Moldova as a country, territory or political entity has undergone great changes in the past few centuries and has a long history of foreign domination; indeed, questions of territory and cultural identity have been at the core of its development as an independent Republic.
At the dawn of the 19th century, Moldova was a province of Romania. In 1812, it was annexed by Tsarist Russia until 1917, when Moldova first declared itself a Democratic Republic. This political status was short lived as the parliament (Sfatul Ţării, – the National Council) voted for unification with Romania just 4 months later – resulting in a 22-year period when the Moldovan language and culture became increasingly more Romanian and Western-oriented. In 1940, Soviet forces reoccupied the Region. Moldova remained part of the USSR until the collapse of Communism in the early 1990s.
As in other USSR Republics or Eastern European countries, cultural policy was a propaganda tool of the Central Committee of the Communist Party of Moldova. The Ministry of Culture and several arts associations were, therefore, obliged to conform to the Party’s ideology and to ensure that cultural policy and activities were carried out according to the Central Committee’s instructions.
Writers, artists and the cultural elite were also engaged as propaganda agents. The Committee granted them certain benefits and privileges in return for their efforts to consolidate the ideology of the system in a “credible and accessible” manner (Lenin’s slogan “art belongs to the people”). The totalitarian state controlled the process of creativity by valuing and rewarding works of “socialist realism” and rejecting a diversity of artistic approaches.
Arts associations were originally set up to monitor and promote artistic uniformity. As they became increasingly disparate and the composition of their membership was questioned, authorities set up three state Committees – for Publishing, Press and Radio-Television – to strictly monitor and censor the ideological content of literary and artistic works. They were also given the task of suppressing any expressions of affiliation to the Romanian language or culture. During the 47 years of Soviet occupation, Moldova was denied the right to their centuries-old common language, history and culture based on ancient, classical and contemporary Romanian traditions. The result was the disappearance of a distinct national culture during the period of Soviet Moldova. This fuelled a resistance and opposition to the ruling regime.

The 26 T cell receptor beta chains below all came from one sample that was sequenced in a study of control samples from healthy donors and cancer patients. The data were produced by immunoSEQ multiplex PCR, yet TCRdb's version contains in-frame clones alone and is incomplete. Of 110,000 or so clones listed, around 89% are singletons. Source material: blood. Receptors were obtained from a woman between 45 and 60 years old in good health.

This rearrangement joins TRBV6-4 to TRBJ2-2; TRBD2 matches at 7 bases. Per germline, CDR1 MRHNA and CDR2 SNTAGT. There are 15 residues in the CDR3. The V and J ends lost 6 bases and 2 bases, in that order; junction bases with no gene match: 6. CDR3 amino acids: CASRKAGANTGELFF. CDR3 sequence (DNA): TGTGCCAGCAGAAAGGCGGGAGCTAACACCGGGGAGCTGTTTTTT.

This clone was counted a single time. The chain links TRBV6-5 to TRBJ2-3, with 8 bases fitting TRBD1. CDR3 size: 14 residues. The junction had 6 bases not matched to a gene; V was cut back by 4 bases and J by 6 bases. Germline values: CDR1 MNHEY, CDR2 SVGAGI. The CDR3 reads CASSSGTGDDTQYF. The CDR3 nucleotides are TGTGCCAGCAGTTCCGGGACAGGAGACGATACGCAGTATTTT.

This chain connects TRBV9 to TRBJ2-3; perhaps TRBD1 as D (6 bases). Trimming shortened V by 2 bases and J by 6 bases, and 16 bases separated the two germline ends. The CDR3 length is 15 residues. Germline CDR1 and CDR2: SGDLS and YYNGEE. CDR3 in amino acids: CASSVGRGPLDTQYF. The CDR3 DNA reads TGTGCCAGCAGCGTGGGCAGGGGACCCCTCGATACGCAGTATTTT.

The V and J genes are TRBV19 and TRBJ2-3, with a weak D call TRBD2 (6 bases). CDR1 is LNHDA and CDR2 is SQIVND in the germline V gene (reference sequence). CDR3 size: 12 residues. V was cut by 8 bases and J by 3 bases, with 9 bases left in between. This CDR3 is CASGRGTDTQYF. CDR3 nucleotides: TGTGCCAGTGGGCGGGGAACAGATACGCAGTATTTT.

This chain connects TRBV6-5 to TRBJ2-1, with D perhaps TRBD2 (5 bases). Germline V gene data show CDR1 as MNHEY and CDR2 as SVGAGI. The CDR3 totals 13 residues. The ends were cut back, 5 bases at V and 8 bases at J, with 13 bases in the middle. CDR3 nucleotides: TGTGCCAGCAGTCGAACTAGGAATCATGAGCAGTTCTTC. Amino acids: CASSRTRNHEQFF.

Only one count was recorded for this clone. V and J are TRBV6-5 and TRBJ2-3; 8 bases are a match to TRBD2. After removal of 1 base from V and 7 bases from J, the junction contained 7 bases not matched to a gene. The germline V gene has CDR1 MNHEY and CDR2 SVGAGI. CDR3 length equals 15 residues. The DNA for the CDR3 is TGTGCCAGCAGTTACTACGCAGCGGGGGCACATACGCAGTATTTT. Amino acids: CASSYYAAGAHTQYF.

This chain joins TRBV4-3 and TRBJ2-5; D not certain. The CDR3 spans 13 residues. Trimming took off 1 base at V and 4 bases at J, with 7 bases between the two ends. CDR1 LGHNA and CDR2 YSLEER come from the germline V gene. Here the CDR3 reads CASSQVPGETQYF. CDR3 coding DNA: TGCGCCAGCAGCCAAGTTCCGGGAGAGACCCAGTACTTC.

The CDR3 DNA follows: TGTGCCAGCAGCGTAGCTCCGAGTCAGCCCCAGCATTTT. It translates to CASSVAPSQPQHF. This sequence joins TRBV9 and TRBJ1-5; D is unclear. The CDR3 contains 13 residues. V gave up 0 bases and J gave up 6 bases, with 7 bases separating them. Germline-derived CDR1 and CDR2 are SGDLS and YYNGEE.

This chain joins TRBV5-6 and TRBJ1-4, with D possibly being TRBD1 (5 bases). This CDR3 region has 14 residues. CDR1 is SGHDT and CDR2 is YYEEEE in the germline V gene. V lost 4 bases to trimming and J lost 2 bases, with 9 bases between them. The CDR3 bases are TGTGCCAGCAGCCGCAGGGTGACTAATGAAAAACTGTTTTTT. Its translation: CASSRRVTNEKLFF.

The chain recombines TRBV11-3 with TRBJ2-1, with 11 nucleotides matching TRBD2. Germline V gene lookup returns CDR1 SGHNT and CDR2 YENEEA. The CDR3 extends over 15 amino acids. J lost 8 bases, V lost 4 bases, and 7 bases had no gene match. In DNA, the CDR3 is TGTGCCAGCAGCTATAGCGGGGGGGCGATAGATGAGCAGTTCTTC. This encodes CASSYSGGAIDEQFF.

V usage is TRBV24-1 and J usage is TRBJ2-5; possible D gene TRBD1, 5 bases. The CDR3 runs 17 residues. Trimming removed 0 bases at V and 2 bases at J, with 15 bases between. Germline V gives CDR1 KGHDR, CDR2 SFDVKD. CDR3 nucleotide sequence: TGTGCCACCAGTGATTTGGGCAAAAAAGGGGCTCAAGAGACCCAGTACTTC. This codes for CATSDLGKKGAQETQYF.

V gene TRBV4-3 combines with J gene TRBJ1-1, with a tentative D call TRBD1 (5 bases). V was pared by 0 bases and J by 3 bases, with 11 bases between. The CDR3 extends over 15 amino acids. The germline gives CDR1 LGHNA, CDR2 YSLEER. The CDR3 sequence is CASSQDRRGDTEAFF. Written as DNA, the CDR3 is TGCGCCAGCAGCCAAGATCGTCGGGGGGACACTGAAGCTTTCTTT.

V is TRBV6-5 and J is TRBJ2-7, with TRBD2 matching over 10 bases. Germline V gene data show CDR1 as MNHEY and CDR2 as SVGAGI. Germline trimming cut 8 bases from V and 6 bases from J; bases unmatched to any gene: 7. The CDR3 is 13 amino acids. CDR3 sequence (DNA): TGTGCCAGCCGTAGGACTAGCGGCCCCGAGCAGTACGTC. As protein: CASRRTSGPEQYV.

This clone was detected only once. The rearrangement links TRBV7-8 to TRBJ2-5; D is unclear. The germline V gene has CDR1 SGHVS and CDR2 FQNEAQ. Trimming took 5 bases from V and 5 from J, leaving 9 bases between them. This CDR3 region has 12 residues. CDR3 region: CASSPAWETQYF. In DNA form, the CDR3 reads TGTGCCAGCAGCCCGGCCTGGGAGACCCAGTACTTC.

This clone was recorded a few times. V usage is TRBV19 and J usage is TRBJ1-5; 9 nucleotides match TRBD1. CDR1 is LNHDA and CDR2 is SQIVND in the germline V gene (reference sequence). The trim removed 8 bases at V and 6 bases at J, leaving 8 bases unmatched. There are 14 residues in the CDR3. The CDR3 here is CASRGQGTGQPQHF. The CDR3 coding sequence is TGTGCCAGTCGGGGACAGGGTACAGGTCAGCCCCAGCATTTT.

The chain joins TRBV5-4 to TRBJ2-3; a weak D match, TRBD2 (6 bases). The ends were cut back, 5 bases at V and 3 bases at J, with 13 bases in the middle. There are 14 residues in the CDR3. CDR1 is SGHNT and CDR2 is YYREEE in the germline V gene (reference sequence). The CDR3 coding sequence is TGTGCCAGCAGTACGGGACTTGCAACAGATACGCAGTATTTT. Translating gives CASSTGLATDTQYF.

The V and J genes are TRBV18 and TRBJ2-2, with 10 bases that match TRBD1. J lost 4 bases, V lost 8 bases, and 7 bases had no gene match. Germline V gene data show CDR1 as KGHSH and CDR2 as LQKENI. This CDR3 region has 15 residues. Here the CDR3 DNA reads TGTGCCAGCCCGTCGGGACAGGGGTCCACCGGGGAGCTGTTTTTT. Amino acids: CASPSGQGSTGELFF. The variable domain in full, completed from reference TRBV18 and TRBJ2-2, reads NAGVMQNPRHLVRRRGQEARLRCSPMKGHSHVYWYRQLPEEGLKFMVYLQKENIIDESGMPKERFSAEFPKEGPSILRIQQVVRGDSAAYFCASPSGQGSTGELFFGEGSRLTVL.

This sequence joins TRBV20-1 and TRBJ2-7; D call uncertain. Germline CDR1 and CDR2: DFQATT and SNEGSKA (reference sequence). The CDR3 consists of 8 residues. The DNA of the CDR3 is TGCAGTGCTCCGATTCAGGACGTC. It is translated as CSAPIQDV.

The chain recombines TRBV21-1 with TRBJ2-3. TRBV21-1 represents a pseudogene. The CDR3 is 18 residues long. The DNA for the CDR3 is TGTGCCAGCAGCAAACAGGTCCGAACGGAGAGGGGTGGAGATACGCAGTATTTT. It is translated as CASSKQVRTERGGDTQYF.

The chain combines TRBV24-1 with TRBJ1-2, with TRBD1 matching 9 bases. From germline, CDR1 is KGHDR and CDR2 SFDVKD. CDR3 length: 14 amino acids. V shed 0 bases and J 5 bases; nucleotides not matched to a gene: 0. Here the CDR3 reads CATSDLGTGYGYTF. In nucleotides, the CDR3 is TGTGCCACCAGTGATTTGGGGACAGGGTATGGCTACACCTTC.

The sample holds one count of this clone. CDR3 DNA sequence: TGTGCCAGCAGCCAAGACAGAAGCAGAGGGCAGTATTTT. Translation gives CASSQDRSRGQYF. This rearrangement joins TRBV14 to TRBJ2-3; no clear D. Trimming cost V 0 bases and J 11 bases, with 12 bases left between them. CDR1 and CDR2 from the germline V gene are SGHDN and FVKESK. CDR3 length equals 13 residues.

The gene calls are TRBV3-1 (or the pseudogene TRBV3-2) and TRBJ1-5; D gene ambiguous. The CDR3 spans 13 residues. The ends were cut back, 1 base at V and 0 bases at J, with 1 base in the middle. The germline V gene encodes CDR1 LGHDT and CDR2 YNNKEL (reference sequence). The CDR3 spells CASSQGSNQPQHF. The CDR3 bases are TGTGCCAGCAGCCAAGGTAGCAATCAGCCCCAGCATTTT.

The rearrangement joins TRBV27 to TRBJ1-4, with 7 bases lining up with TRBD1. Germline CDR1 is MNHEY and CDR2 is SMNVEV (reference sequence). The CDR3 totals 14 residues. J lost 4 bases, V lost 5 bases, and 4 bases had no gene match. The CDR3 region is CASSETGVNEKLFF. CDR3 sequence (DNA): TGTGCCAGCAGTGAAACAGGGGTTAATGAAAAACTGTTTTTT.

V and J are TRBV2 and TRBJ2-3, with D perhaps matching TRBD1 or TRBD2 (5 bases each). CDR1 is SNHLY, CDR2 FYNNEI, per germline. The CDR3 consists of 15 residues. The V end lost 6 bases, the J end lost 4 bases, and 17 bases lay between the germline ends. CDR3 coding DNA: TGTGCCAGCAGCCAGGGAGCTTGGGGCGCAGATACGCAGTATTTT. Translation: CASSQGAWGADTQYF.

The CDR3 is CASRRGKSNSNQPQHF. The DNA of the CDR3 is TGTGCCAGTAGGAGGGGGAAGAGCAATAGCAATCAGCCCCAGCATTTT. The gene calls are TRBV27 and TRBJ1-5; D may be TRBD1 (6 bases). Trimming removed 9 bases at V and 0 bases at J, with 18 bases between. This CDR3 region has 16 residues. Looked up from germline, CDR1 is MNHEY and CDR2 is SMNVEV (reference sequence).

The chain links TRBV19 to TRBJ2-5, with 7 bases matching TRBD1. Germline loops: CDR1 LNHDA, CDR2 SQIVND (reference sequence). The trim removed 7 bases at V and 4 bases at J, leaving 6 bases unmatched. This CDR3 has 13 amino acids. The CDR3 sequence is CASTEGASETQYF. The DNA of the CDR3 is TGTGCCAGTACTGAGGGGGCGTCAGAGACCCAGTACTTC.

On August 27, 1991 the Republic of Moldova was declared an independent country. This historical event was precipitated by civil war. Public demands were made for official recognition of the Moldovan-Romanian linguistic identity, a return to the Latin alphabet, and the re-establishment of Romanian as the official language.
During the years 1991-2006, the main objectives of Moldovan cultural policies were:
- to ensure conditions to promote creative works by preserving existing national institutions and revising procedures to remunerate artists for their work;
- to protect the cultural heritage by improving the copyright system, supporting the publishing sector and developing archives;
- to promote human potential through a reform of staff policy in the public cultural administration;
- to support diverse cultural processes by identifying priorities and attracting human and material resources to realise these priorities;
- to re-focus cultural management towards new models and mechanisms; and
- to promote culture through electronic media and to create an integrated information space in the cultural field.
The most visible signs of change during this transition period were the freedom of speech, elimination of ideological censorship and development of legislation which has been modified to correspond with the rest of Europe. There are a large number of “good intentioned laws” in the Republic of Moldova, which have not yet been implemented or made viable on a practical level. Shallow reforms (too often understood as a simple reduction of funding) and the lack of a comprehensive cultural policy have also suspended the full implementation of cultural policy objectives.
During the communist governance, between 2001 – 2009, the results (performances) achieved with such a great effort were ruined one after another. Culture became again the most marginalised sphere, and all previously initiated projects degenerated into actions with a pronounced communist ideology.
The decentralisation process was suspended. The criterion of professionalism was replaced with the degree of servitude to power. Dozens of monuments and books were manufactured and published, with no historical or literary value, except for the glorification of the communist past.
The new ruling government, established in 2009, is a coalition of four parties with different social and cultural platforms. It was known from the beginning that this government is a transitional one, and will exist no longer than a year. Thus, the new ministries have not designed policies for the long or medium term.
Their only target was reanimating the country from the economic collapse and reinstating human rights and liberties, and the supremacy of the law.
From the cultural perspective, two new television stations appeared and a significant number of cultural events took place, which shows a great openness of the Moldovan culture toward the cultures of the world.
28 November 2010 was the day of the new parliamentary elections. These elections were particularly important, because they determined the path Moldova was to follow in the future.